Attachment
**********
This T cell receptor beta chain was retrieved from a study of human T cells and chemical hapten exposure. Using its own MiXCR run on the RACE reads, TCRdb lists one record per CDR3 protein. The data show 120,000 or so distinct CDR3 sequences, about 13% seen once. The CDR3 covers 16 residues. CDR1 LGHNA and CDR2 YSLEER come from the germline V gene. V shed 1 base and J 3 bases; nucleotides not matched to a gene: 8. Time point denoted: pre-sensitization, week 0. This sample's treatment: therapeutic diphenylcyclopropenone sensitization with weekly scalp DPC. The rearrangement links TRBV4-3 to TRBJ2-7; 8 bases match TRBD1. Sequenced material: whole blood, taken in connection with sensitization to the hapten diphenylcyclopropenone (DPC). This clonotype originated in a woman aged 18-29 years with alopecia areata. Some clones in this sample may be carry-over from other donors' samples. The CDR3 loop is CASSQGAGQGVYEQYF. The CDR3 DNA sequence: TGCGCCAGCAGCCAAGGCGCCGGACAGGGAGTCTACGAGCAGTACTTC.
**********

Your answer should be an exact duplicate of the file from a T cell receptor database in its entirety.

This T cell receptor beta chain was retrieved from a study of human T cells and chemical hapten exposure. Using its own MiXCR run on the RACE reads, TCRdb lists one record per CDR3 protein. The data show 120,000 or so distinct CDR3 sequences, about 13% seen once. The CDR3 covers 16 residues. CDR1 LGHNA and CDR2 YSLEER come from the germline V gene. V shed 1 base and J 3 bases; nucleotides not matched to a gene: 8. Time point denoted: pre-sensitization, week 0. This sample's treatment: therapeutic diphenylcyclopropenone sensitization with weekly scalp DPC. The rearrangement links TRBV4-3 to TRBJ2-7; 8 bases match TRBD1. Sequenced material: whole blood, taken in connection with sensitization to the hapten diphenylcyclopropenone (DPC). This clonotype originated in a woman aged 18-29 years with alopecia areata. Some clones in this sample may be carry-over from other donors' samples. The CDR3 loop is CASSQGAGQGVYEQYF. The CDR3 DNA sequence: TGCGCCAGCAGCCAAGGCGCCGGACAGGGAGTCTACGAGCAGTACTTC.